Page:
Robert Fisk: Torture does not work, as history shows

The Americans are just apeing their predecessors in the Inquisition

Share
Related Topics

"Torture works," an American special forces major – now, needless to say, a colonel – boasted to a colleague of mine a couple of years ago. It seems that the CIA and its hired thugs in Afghanistan and Iraq still believe this. There is no evidence that rendition and beatings and waterboarding and the insertion of metal pipes into men's anuses – and, of course, the occasional torturing to death of detainees – has ended. Why else would the CIA admit in January that it had destroyed videotapes of prisoners being almost drowned – the "waterboarding" technique – before they could be seen by US investigators?

Yet only a few days ago, I came across a medieval print in which a prisoner has been strapped to a wooden chair, a leather hosepipe pushed down his throat and a primitive pump fitted at the top of the hose where an ill-clad torturer is hard at work squirting water down the hose. The prisoner's eyes bulge with terror as he feels himself drowning, all the while watched by Spanish inquisitors who betray not the slightest feelings of sympathy with the prisoner. Who said "waterboarding" was new? The Americans are just apeing their predecessors in the inquisition.

Anther medieval print I found in a Canadian newspaper in November shows a prisoner under interrogation in what I suspect is medieval Germany. In this case, he has been strapped backwards to the outer edge of a wheel. Two hooded men are administering his agony. One is using a bellows to encourage a fire burning at the bottom of the wheel while the other is turning the wheel forwards so that the prisoner's feet are moving into the flames. The eyes of this poor man – naked save for a cloth over his lower torso – are tight shut in pain. Two priests stand beside him, one cowled, the other wearing a robe over his surplice, a paper and pen in hand to take down the prisoner's words.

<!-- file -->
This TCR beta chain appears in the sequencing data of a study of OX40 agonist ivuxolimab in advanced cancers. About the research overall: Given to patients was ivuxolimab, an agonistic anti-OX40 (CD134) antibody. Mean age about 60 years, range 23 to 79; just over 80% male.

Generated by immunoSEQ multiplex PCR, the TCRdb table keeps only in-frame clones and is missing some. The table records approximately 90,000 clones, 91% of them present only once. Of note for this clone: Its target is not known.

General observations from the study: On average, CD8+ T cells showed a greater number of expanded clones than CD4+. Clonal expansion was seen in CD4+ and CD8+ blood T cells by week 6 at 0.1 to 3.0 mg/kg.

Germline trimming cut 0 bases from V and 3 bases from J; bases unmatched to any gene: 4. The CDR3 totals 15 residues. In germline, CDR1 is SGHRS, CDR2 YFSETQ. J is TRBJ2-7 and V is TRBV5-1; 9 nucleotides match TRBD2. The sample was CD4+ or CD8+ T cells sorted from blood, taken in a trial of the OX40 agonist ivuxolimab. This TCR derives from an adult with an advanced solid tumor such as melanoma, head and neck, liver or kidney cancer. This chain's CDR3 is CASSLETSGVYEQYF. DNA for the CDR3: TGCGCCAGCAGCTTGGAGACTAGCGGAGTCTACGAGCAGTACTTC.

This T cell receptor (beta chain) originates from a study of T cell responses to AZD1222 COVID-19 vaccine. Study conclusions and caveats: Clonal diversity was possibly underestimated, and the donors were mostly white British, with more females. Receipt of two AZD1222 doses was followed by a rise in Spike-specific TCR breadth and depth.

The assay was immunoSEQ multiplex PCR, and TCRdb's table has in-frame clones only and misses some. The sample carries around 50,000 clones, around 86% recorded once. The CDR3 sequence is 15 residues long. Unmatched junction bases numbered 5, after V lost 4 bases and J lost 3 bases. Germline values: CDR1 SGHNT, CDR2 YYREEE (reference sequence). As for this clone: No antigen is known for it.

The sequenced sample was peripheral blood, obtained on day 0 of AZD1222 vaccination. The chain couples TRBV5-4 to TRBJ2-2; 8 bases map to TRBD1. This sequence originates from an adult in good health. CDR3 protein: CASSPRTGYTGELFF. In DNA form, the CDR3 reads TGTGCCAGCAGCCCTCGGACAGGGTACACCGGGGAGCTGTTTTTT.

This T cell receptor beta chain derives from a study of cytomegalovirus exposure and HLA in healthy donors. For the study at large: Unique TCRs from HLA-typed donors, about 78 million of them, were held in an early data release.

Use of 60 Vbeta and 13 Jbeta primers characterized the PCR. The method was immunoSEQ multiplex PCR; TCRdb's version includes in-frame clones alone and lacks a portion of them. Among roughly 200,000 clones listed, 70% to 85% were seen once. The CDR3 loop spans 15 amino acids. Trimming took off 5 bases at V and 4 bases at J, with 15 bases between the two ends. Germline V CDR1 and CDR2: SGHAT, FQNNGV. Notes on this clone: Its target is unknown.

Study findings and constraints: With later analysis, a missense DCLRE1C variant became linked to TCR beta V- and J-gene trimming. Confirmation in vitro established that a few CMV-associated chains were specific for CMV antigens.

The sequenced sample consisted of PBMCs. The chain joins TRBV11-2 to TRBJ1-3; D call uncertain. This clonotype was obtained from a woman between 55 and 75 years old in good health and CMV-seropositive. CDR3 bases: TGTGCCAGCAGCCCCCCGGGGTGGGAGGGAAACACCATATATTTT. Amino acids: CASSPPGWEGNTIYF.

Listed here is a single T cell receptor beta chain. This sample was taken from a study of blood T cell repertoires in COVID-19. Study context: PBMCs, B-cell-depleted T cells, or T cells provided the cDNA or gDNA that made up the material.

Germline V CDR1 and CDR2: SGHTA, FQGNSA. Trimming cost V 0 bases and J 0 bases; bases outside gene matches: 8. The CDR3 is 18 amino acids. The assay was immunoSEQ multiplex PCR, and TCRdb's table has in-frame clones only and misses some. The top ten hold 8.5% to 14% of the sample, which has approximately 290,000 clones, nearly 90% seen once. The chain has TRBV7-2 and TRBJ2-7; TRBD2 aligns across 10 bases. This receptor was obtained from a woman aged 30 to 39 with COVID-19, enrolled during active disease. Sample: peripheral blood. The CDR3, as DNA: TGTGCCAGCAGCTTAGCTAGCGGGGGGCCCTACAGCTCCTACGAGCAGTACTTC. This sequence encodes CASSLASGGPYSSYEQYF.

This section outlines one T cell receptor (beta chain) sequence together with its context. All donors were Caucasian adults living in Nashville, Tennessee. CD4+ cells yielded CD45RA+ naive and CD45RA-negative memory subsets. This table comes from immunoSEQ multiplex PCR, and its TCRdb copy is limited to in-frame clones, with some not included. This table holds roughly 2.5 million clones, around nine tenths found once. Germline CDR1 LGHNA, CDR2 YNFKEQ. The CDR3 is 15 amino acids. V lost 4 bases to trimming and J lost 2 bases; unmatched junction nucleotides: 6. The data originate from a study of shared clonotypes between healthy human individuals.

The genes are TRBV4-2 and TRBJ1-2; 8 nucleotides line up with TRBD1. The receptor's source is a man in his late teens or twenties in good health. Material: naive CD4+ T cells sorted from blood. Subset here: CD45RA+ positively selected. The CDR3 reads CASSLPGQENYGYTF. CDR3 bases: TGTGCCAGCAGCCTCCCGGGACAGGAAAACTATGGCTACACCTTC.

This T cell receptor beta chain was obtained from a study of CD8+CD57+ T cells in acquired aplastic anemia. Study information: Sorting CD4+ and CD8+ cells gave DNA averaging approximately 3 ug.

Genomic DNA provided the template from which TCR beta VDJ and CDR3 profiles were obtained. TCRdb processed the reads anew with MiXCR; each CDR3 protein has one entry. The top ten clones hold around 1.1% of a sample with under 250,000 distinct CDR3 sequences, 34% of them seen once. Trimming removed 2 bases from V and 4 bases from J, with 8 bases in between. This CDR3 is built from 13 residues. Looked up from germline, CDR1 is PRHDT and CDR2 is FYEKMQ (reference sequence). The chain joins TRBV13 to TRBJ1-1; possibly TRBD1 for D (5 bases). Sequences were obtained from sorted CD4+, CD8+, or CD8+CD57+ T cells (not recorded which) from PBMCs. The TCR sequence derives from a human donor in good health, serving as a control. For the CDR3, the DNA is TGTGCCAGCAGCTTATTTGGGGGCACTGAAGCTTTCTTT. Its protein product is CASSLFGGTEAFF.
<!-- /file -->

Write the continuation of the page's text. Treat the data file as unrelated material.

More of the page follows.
Anthony Grafton, who has been working on a book about magic in Renaissance Europe, says that in the 16th and 17th centuries, torture was systematically used against anyone suspected of witchcraft, his or her statements taken down by sworn notaries – the equivalent, I suppose, of the CIA's interrogation officers – and witnessed by officials who made no pretence that this was anything other than torture; no talk of "enhanced interrogation" from the lads who turned the wheel to the fire.

As Grafton recounts, "The pioneering medievalist Henry Charles Lea ... wrote at length about the ways in which inquisitors had used torture to make prisoners confess heretical views and actions. An enlightened man writing in what he saw as an enlightened age, he looked back in horror at these barbarous practices and condemned them with a clarity that anyone reading public statements must now envy."

There were professionals in the Middle Ages who were trained to use pain as a method of enquiry as well as an ultimate punishment before death. Men who were to be "hanged, drawn and quartered" in medieval London, for example, would be shown the "instruments" before their final suffering began with the withdrawal of their intestines in front of vast crowds of onlookers. Most of those tortured for information in medieval times were anyway executed after they had provided the necessary information to their interrogators. These inquisitions – with details of the torture that accompanied them – were published and disseminated widely so that the public should understand the threat that the prisoners had represented and the power of those who inflicted such pain upon them. No destroying of videotapes here. Illustrated pamphlets and songs, according to Grafton, were added to the repertory of publicity.